Both politicians and public health officials have rested their hopes on a resolution of the COVID-19 crisis on the eventual availability of a COVID vaccine. More than one government leader has said that lockdowns, restrictions, and mask orders won’t disappear until a vaccine is created and distributed. But how realistic is it to assume that a vaccine will be successful, and will that vaccine be safe for Americans?
One has to worry that because a vaccine is being rushed to market to satisfy political desires, corners will be cut. And because of that, there could be dangers to the vaccine that may not have shown up during trials. Many people in their 60s and older probably remember the Cutter Incident, in which over 200,000 children received doses of polio vaccine with live viruses, resulting in 40,000 cases of polio, 200 cases of paralysis, and 10 deaths. And the polio vaccine continued to be dogged by problems with viral contamination into the 1960s.
Adverse side effects haven’t disappeared either, as problems with the Gardasil HPV vaccine have demonstrated. And with a rush to get a coronavirus vaccine to market, one has to wonder what kind of adverse reactions we might see.
From what we know of coronavirus so far, it appears that antibodies against coronavirus only last for a few months. That leads to questions about the effectiveness of the vaccine, and whether individuals receiving the vaccine will have to continue to receive multiple doses, possibly forever, in order to achieve immunity. There are also questions about whether immunity against one strain of coronavirus will protect against other strains, similar to the problems with flu vaccines that protect against strains that may not be the dominant flu strain.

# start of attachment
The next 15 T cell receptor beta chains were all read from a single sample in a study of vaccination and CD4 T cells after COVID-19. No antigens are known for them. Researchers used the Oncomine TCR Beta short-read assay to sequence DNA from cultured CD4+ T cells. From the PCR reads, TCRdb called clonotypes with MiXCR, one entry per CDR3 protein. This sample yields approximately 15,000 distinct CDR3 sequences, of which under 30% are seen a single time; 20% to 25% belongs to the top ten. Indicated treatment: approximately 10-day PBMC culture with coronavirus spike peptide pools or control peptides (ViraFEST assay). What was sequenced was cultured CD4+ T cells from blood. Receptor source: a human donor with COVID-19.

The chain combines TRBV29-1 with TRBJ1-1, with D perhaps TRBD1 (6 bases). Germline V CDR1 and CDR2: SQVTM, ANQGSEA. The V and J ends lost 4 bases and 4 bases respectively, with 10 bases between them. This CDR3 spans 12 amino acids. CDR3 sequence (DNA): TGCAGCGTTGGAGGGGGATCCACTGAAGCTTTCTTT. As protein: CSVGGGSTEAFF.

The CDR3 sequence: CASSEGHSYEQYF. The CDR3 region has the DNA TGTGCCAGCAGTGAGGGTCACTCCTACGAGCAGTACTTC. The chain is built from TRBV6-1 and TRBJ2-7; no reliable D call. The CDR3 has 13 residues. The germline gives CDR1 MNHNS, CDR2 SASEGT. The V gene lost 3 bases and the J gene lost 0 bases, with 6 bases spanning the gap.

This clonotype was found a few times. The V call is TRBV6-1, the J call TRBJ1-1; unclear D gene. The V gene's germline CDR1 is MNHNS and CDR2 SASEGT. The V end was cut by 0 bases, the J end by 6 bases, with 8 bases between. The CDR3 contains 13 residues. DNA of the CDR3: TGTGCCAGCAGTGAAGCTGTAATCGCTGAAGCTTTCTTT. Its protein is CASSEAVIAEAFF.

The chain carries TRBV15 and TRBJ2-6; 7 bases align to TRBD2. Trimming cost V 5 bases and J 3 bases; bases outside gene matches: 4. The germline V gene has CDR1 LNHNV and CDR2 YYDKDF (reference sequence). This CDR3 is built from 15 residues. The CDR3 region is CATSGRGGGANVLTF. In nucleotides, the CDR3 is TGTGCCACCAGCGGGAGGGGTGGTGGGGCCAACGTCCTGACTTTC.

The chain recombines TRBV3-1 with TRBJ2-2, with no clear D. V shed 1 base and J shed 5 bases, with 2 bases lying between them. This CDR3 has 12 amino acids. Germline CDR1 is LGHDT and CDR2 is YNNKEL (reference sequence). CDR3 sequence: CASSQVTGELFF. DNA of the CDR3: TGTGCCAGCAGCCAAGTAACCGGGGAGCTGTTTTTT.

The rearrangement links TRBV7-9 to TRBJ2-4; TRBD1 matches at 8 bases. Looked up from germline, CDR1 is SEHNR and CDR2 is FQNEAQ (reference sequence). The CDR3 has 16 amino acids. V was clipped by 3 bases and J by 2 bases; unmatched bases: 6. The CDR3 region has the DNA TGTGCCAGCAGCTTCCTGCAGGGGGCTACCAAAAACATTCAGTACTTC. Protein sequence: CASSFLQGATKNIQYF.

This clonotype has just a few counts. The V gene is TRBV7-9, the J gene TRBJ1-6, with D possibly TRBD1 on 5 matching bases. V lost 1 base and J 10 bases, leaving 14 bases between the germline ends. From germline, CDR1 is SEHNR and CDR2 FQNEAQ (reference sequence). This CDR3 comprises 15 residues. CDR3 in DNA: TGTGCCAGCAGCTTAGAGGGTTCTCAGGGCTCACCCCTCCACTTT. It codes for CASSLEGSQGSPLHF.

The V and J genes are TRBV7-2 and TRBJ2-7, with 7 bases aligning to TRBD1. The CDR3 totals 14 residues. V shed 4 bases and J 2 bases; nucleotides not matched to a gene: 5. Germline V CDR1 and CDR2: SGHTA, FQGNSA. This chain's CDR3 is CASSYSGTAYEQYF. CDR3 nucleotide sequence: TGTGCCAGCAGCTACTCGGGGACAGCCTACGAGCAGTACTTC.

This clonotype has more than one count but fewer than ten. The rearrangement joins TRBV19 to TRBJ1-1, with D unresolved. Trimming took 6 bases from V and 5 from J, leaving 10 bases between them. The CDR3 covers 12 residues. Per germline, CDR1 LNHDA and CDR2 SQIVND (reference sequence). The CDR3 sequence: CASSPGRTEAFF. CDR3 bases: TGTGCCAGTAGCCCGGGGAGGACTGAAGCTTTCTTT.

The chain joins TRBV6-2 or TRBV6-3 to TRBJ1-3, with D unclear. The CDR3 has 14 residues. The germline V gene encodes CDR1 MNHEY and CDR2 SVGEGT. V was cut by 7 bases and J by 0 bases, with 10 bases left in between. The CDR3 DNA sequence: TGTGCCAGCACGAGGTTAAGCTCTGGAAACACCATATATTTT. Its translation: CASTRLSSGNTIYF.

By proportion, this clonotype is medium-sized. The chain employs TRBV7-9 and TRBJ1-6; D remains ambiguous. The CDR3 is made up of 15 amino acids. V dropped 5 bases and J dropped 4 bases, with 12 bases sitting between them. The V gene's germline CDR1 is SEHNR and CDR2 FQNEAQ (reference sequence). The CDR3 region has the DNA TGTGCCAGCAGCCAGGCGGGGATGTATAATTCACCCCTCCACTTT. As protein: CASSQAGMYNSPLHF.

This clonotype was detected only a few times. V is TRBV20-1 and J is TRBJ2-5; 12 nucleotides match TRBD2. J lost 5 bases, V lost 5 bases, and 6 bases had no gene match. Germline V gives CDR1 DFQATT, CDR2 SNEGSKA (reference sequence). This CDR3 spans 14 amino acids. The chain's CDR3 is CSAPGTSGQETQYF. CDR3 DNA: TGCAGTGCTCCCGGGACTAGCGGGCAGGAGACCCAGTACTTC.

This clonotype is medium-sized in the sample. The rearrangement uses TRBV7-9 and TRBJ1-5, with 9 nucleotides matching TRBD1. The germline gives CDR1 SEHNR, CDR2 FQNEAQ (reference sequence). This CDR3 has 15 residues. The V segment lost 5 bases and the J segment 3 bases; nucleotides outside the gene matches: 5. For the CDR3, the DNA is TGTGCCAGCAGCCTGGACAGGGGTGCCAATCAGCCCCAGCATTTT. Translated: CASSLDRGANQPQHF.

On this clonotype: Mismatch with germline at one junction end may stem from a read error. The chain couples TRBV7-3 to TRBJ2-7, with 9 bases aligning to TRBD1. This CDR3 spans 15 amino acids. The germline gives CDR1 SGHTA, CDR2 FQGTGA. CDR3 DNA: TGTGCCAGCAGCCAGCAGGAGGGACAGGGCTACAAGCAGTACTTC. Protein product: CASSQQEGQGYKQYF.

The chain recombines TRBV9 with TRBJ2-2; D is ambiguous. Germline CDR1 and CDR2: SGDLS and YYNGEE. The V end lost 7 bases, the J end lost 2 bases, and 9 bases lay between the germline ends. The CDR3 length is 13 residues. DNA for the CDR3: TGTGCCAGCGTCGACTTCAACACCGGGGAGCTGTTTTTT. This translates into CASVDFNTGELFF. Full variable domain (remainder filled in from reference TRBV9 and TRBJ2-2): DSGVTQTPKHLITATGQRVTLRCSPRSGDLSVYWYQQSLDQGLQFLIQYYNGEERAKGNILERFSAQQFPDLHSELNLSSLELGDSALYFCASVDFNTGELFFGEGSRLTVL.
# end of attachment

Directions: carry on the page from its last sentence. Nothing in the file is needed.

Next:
Even more concerning is the fact that manufacturers of coronavirus vaccines have received indemnity against liability in numerous countries as a condition of producing and providing the vaccine. That has long been the case in the US, where federal law prohibits lawsuits against vaccine manufacturers, forcing victims into an arbitration-type process instead through the Vaccine Injury Compensation Program. Given the fact that some versions of the vaccine induce adverse reactions in 50% of recipients, the chances of severe adverse reactions shouldn’t be underestimated.
If you’re looking forward to normality once a coronavirus vaccine hits the market, you might have a long while to wait. Possibly only 50% of Americans would voluntarily get vaccinated, and can you blame those who don’t want to? A vaccine rushed to market, with manufacturers indemnified if anything goes wrong – who would want to subject themselves to that?